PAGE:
The Supreme Court has stated that it “has always been reluctant to expand the concept of substantive due process because guideposts for responsible decisionmaking in this unchartered area are scarce and open-ended.” Collins v. City of Harker Heights, Texas, 503 U.S. 115, 125, 112 S.Ct. 1061, 1068, 117 L.Ed.2d 261 (1992). In Collins, the plaintiff was the wife of a municipal employee who had been asphyxiated while working in the sewers, resulting in his death. Plaintiff sued under 42 U.S.C. § 1983 for Fourteenth Amendment violations on the grounds that the municipality had the duty to give her husband adequate training to be able to handle the dangers associated with working in the sewers and to provide him a safe place in which to work.

In denying the claim, the Collins Court found that this type of case “is quite different from the constitutional claim advanced by plaintiffs in several of our prior cases who argued that the State owes a duty to take care of those who have already been deprived of their liberty.” Id. at 127, 112 S.Ct. at 1069–1070. The Supreme Court has expanded notions of Due Process to encompass situations in which a plaintiff's liberty had been restrained. See, e.g., Turner v. Safley, 482 U.S. 78, 96–97, 107 S.Ct. 2254, 2265–2266, 96 L.Ed.2d 64 (1987) (minimal standards for convicted felons); City of Revere v. Massachusetts General Hospital, 463 U.S. 239, 244–245, 103 S.Ct. 2979, 2983–2984, 77 L.Ed.2d 605 (1983) (minimal standards for persons under arrest); Youngberg v. Romeo, 457 U.S. 307, 319–320, 102 S.Ct. 2452, 2459–2460, 73 L.Ed.2d 28 (1982) (minimal standards for persons in mental institutions); Bell v. Wolfish, 441 U.S. 520, 530, 99 S.Ct. 1861, 1869, 60 L.Ed.2d 447 (1979) (minimal standard for pretrial detainees).6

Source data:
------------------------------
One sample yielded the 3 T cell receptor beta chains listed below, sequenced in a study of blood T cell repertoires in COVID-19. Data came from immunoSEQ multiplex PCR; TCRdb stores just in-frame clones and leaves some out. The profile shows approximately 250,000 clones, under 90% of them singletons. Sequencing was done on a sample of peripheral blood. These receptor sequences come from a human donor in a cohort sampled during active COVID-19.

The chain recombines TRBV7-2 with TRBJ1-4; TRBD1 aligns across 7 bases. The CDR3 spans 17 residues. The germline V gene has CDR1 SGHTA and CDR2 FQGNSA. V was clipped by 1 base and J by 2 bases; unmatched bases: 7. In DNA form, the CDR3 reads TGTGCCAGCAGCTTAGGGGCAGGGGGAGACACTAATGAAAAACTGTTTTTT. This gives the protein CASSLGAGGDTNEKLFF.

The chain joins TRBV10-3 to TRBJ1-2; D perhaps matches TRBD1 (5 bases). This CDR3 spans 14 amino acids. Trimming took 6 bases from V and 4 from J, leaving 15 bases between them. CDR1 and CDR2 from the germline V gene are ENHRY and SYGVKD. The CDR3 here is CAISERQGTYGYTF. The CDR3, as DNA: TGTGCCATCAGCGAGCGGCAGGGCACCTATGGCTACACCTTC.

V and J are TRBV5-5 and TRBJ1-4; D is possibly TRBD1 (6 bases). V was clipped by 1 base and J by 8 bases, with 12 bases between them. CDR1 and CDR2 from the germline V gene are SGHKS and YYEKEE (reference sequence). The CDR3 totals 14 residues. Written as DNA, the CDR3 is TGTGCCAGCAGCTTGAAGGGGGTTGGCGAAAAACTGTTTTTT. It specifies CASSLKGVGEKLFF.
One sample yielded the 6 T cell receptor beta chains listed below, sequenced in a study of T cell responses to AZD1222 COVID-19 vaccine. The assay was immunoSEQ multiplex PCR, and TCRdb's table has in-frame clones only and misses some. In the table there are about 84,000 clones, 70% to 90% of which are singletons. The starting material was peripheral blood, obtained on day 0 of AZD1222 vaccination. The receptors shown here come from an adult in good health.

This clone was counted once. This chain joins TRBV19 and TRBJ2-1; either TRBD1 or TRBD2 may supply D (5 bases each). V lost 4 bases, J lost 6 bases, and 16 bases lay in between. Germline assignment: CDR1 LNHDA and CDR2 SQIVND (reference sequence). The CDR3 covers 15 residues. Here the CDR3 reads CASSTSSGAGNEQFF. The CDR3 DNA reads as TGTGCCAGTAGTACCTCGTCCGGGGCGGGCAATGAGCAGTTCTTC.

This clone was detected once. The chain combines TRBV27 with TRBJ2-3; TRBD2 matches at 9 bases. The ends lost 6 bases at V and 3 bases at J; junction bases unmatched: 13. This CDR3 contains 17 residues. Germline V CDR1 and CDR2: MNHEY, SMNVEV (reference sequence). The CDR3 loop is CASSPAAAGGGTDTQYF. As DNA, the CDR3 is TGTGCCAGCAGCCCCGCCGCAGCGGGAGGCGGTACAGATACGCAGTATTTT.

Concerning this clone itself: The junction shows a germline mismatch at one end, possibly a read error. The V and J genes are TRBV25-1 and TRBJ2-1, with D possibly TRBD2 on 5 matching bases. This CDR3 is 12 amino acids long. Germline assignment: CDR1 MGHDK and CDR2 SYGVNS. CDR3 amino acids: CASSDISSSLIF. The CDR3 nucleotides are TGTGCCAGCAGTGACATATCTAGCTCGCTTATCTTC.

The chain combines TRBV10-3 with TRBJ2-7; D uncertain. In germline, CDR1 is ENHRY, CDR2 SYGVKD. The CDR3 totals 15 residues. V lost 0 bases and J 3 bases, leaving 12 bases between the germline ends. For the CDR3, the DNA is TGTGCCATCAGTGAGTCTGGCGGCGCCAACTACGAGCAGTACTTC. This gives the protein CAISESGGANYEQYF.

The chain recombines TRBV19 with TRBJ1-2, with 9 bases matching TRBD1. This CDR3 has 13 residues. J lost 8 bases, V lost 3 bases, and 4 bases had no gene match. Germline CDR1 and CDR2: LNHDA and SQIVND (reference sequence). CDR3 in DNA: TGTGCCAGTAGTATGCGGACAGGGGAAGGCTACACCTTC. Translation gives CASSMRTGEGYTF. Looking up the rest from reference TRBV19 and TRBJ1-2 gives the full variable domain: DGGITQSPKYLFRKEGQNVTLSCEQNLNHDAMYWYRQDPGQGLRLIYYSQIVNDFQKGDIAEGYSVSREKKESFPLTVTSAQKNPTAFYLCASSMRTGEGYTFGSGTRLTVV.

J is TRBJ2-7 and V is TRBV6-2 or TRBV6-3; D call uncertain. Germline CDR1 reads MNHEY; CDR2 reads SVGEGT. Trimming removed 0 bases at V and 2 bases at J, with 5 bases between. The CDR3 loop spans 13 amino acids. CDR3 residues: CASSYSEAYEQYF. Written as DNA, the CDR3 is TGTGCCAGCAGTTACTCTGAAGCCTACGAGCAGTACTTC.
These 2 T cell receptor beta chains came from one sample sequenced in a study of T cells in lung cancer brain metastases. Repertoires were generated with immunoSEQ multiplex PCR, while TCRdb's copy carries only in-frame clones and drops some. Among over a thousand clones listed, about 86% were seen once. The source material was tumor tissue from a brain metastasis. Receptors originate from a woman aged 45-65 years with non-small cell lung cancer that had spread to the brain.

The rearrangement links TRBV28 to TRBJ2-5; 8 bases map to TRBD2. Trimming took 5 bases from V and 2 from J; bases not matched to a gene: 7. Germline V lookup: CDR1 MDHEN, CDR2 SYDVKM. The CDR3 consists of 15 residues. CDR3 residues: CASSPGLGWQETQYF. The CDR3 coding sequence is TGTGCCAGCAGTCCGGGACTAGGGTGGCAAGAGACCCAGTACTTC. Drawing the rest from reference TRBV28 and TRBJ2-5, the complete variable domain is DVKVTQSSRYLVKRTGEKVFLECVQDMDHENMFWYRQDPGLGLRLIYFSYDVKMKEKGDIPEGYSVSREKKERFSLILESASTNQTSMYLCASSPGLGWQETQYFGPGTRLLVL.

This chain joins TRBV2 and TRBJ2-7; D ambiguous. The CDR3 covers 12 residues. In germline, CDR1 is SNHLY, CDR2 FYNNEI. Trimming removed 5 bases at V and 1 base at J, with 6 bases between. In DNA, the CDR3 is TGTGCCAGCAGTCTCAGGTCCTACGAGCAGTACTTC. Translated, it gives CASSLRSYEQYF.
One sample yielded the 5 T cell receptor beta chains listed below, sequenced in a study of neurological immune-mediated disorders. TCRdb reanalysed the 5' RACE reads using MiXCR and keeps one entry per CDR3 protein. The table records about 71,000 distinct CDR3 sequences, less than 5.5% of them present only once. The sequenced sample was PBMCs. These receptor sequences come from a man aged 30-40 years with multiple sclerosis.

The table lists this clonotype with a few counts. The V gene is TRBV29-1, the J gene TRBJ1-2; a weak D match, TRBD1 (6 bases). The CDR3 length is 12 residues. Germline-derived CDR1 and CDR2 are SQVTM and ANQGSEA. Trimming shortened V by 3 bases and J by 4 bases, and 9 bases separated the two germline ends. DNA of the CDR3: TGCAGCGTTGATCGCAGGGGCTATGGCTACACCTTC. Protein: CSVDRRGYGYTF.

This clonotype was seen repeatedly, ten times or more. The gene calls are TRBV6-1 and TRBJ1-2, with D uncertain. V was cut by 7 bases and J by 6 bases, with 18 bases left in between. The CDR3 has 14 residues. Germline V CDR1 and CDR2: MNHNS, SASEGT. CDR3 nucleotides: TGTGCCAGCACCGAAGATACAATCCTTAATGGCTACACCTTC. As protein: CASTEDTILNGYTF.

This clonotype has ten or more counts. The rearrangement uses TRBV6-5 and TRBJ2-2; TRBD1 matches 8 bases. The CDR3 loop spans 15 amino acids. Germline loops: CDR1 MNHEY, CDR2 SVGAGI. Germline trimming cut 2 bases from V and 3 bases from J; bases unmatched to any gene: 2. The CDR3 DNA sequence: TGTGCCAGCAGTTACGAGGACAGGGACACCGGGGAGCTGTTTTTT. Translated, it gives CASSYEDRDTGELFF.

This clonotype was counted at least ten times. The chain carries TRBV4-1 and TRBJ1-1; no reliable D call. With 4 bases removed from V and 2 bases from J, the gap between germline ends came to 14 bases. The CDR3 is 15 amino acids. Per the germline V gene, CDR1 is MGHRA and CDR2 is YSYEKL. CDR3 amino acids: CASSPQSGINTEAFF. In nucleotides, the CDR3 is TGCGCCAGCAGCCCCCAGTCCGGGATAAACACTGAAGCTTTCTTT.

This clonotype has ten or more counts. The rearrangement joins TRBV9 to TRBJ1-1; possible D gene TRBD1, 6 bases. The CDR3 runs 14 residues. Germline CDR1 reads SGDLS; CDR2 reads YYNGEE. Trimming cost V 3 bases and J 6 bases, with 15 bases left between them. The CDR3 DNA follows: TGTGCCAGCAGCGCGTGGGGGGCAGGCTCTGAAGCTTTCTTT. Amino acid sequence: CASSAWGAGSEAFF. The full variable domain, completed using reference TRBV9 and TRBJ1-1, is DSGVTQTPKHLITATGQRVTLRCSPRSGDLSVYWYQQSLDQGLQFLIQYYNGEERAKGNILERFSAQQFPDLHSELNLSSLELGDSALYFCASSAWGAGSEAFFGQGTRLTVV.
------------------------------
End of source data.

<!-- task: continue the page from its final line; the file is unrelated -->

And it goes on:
The Supreme Court explained why Mrs. Collins' allegations did not rise to the level of a constitutional claim:

We are also not persuaded that the city's alleged failure to train its employees, or to warn them about known risks of harm, was an omission that can properly be characterized as arbitrary, or conscience shocking, in a constitutional sense. Petitioner's claim is analogous to a fairly typical state-law tort claim: The city breached its duty of care to her husband by failing to provide a safe work environment. Because the Due Process Clause ‘does not purport to supplant traditional tort law in laying down rules of conduct to regulate liability for injuries that attend living together in society,’ Daniels v. Williams, 474 U.S., [327] at 332 [106 S.Ct. 662, 665, 88 L.Ed.2d 662], we have previously rejected claims that the Due Process Clause should be interpreted to impose federal duties that are analogous to those traditionally imposed by state tort law ... The...